This is a live webinar that will be hosted on Zoom. Participants will be sent the link to join via email. Justin will present live, answer questions that are submitted via chat and voice. Para-educators, special educators, and classroom teachers are encouraged to join along with school administration.
Description: UVM Assistant Professor of Special Education, Justin Garwood, will provide a two-hour live and interactive webinar that will (a) provide a rationale for relationship-based behavior management, (b) discuss several mindsets one must adopt to best serve youth with emotional and behavioral disorders, (c) present a cognitive-behavioral approach to help teachers prevent feelings of burnout, and (d) describe a how we can build relationships during distance education and prepare classroom management plans for the first weeks back to school.
Professional Development Workshop intended for: K-12 Classroom Teachers, Special Educators, Paraprofessionals, Guidance Counselors, Department Heads, Team Leaders, Curriculum Coordinators, Administrators
Bio: Justin D. Garwood, Ph.D., is an Assistant Professor of Special Education in the College of Education and Social Services at University of Vermont (UVM).
Dr. Garwood’s research and teaching focuses on students with and at risk for emotional and behavioral disorders (EBD) across three specific areas: (1) pre-service preparation and teachers use of relationship-based pedagogy, (2) academic interventions, and (3) classroom management. Dr. Garwood serves on the editorial boards of the two prominent EBD journals – Behavioral Disorders and Journal of Emotional & Behavioral Disorders – and he is a licensed teacher in English Education 7-12 and Special Education K-12.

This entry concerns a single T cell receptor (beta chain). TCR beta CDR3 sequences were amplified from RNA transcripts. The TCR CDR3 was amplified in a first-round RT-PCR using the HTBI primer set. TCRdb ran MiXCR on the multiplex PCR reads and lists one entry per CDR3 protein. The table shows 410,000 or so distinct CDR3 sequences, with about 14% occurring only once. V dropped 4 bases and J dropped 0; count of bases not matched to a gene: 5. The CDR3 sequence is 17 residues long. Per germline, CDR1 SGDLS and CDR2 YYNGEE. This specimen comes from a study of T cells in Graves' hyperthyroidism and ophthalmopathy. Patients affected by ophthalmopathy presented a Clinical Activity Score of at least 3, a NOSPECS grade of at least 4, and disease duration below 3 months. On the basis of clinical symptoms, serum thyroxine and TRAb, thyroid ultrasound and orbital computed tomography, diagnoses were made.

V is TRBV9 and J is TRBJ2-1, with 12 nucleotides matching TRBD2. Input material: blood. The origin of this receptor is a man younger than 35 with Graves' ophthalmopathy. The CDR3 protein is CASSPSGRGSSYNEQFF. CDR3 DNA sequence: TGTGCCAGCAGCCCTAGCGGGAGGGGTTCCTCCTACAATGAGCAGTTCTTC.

In 2018, Dr. Garwood’s research was recognized by the Council for Exceptional Children – Division of Research for the Early Career Publication Award and his teaching was recognized by the NC Council for Exceptional Children – Teacher Education Division for the Outstanding Early Career Award in Teacher Preparation. In 2019 he won the Research Article of the Year Award from the American Council on Rural Special Education for his work related to special educator burnout. Most recently, he has secured a $500k research grant from the U.S. Department of Education to study burnout of teachers working with youth with EBD in middle and high school settings.